For as long as you can remember, the city in which your towing company is located has used only one company – not yours – for all of its police-dispatched, nonconsensual tows. Your company is equally qualified to perform police towing work – you have the equipment, experience, insurance, etc. – so you ask the police chief to start using your company on a rotating basis with the current tow company. The chief says that he is satisfied with the service he is getting and denies your request.
In 2011, the municipal tow contract of a municipality in the Kansas City area went up for bid. This contract had stringent requirements. For example, eligible bidders had to have a tow lot which had a minimum of two (2) acres of hard based surface (i.e. asphalt or concrete) located in the municipality. Moreover, eligible bidders had to have this lot in place and ready for inspection at the time of bid, meaning a tow company could not have a lease or other real estate option contingent on winning the tow contract.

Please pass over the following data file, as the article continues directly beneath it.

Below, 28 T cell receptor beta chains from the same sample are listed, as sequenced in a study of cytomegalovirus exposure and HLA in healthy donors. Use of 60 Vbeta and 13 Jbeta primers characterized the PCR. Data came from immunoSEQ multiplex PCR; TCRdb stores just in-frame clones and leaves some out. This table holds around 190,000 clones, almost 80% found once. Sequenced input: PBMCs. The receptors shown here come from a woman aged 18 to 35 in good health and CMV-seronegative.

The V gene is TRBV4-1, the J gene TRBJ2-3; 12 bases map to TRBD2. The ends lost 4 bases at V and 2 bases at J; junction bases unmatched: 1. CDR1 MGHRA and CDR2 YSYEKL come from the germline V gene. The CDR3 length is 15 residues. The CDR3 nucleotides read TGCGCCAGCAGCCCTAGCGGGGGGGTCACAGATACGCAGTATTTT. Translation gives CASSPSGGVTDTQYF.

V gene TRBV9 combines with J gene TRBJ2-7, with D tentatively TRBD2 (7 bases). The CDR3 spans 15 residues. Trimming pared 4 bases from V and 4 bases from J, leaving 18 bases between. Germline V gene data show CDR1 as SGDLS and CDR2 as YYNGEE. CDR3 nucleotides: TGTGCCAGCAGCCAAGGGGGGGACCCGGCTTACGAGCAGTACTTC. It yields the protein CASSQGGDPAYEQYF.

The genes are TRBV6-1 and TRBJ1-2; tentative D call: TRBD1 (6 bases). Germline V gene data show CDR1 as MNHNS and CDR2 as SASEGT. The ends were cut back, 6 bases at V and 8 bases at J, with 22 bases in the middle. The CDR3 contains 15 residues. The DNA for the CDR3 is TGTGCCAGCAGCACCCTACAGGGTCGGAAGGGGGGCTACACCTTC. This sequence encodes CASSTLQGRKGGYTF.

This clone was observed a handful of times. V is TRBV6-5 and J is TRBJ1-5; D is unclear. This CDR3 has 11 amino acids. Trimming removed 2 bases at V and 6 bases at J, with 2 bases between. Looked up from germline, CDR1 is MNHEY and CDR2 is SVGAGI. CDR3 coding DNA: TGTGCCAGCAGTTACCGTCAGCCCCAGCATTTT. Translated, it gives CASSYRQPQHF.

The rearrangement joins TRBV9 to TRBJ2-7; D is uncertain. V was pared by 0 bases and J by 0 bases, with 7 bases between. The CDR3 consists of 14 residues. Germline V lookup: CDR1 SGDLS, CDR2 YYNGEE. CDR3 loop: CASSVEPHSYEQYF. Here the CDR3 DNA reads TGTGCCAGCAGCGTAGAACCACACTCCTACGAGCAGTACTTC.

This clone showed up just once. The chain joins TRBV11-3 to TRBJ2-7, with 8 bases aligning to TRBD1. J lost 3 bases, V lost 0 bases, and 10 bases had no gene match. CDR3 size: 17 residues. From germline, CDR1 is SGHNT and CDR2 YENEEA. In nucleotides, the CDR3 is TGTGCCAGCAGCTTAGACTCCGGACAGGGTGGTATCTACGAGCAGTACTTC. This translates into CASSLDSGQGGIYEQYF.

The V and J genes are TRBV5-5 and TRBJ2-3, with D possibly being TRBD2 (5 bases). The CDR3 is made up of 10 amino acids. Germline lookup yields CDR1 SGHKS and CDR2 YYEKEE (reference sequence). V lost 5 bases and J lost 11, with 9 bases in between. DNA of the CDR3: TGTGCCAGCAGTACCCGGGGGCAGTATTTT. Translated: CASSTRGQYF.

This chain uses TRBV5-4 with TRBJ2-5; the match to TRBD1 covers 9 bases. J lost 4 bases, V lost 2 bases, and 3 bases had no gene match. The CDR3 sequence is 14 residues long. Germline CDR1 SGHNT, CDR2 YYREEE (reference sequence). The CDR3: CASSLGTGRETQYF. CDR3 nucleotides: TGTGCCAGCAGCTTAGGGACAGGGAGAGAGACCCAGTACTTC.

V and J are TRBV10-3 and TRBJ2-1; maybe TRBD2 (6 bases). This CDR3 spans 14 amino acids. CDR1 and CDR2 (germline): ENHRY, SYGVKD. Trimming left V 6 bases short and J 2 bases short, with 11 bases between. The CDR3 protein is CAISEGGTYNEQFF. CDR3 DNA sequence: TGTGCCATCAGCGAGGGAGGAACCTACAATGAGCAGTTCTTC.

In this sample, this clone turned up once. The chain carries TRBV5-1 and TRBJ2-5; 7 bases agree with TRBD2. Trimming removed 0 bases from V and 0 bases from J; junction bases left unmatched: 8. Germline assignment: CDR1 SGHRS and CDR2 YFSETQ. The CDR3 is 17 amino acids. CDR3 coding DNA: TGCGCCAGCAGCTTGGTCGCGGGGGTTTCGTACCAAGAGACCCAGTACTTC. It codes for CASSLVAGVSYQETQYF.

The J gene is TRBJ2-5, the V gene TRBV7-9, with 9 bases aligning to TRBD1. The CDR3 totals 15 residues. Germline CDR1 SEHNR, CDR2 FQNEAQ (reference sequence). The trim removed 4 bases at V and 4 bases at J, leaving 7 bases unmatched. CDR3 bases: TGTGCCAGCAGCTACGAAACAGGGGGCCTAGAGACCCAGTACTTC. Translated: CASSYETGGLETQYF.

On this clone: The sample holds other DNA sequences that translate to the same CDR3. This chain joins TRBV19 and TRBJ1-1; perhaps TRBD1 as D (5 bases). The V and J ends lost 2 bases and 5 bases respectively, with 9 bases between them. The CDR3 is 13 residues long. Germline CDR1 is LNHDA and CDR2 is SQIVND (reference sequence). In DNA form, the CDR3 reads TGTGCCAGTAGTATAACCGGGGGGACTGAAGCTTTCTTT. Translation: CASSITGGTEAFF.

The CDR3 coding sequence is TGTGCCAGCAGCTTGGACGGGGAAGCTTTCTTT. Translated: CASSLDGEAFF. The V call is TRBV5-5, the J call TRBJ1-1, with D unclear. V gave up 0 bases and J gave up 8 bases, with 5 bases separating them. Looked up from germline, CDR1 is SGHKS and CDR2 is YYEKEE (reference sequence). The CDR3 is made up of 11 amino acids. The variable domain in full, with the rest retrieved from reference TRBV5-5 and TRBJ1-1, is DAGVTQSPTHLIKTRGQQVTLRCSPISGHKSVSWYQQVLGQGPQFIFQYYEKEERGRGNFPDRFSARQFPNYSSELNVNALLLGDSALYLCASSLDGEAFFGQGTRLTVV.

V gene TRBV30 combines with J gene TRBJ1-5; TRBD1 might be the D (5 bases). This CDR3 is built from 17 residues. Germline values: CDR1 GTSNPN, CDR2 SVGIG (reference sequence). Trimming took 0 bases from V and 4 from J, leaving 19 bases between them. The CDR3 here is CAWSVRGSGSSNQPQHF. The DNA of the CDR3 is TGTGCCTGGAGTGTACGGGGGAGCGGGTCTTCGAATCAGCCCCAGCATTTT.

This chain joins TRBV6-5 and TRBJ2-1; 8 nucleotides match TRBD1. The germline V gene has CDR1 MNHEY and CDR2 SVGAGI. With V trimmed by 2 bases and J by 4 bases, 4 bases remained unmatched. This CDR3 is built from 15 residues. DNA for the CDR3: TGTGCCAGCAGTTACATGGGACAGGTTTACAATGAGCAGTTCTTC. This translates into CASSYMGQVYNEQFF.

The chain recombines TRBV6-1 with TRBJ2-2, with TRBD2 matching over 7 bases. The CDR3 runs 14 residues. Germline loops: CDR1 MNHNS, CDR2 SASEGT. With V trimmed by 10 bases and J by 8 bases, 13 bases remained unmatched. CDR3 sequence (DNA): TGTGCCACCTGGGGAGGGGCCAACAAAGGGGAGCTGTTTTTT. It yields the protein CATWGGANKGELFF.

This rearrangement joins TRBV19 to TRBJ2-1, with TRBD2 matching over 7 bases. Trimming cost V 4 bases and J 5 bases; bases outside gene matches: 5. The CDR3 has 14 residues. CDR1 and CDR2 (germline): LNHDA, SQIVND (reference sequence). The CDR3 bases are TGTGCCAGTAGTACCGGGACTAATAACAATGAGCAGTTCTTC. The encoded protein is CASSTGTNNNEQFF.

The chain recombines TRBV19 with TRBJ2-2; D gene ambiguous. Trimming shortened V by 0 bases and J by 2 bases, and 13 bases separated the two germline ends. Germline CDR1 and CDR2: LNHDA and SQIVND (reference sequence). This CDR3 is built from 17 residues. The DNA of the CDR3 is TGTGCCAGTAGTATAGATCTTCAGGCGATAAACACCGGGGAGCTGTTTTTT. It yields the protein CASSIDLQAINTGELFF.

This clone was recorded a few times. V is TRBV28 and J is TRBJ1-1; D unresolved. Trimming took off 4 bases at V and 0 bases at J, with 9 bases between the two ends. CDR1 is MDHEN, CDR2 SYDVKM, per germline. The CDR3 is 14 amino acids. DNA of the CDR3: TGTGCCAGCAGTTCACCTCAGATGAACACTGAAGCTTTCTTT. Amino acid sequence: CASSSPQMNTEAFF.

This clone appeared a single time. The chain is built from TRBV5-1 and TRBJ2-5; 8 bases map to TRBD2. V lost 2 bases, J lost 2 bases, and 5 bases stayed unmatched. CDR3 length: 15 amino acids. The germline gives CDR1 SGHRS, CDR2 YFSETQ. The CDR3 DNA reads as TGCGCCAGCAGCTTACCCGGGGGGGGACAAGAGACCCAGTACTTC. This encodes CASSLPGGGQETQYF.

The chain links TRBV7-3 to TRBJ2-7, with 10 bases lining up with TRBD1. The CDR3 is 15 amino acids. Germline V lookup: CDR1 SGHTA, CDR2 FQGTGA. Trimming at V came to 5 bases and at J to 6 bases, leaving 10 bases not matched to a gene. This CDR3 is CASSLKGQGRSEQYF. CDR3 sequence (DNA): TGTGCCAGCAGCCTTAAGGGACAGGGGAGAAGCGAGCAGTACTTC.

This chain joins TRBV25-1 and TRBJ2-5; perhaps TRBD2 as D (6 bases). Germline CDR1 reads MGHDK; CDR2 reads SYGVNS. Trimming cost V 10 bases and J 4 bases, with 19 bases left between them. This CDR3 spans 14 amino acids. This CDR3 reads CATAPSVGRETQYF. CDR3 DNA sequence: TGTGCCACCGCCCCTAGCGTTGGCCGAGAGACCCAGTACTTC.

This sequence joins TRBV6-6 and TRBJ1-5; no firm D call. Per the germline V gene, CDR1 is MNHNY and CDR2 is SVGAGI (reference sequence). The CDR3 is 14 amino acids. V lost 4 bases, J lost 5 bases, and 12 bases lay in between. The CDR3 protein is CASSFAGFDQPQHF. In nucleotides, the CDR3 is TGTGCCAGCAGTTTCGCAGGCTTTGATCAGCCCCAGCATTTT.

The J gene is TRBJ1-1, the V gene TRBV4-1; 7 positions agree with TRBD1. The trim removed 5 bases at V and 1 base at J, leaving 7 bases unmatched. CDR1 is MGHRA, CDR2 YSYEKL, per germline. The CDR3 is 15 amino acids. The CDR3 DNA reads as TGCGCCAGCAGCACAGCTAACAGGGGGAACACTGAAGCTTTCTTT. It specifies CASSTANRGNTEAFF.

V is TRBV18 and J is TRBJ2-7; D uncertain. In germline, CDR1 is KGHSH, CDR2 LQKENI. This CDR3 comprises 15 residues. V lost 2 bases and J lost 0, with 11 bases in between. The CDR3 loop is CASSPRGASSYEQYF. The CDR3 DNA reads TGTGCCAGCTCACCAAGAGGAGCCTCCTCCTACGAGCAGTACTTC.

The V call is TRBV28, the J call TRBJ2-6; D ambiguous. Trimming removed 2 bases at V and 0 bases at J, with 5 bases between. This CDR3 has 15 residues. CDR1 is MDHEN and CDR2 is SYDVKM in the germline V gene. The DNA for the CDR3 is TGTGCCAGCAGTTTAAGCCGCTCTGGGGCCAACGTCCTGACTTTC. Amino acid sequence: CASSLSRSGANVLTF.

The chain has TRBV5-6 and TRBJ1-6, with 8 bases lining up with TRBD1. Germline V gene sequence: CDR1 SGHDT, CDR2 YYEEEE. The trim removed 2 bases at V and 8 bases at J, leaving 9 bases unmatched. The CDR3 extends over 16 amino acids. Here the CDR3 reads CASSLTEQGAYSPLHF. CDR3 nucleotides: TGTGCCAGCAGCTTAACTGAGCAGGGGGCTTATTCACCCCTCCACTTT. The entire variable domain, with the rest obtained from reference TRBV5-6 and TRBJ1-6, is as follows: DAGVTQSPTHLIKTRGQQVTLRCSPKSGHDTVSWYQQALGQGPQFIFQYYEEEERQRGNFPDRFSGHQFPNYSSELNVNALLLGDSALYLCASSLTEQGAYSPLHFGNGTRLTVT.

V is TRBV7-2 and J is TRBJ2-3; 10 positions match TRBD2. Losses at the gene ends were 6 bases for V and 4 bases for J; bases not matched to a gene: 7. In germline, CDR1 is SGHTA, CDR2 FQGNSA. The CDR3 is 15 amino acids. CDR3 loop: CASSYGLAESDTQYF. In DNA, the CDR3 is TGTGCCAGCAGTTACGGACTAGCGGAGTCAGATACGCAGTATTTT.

Has this ever happened to you? You receive a call from your local police agency to respond to a single vehicle accident. Upon arrival at the scene, you see a 2008 Chevy Cavalier down in a ravine. You can immediately tell that the vehicle is a total loss; salvage worth about $200. The good news is that the vehicle owner, who is still on the scene, informs you that he has full-coverage insurance.
It is not uncommon for tow companies to complain that a City, State, or Law Enforcement Agency is discriminating against them because the tow company is not a resident of the City, State, or Law Enforcement Agency’s jurisdiction. In fact, laws requiring a tow company to be a resident in order to perform law enforcement towing are common.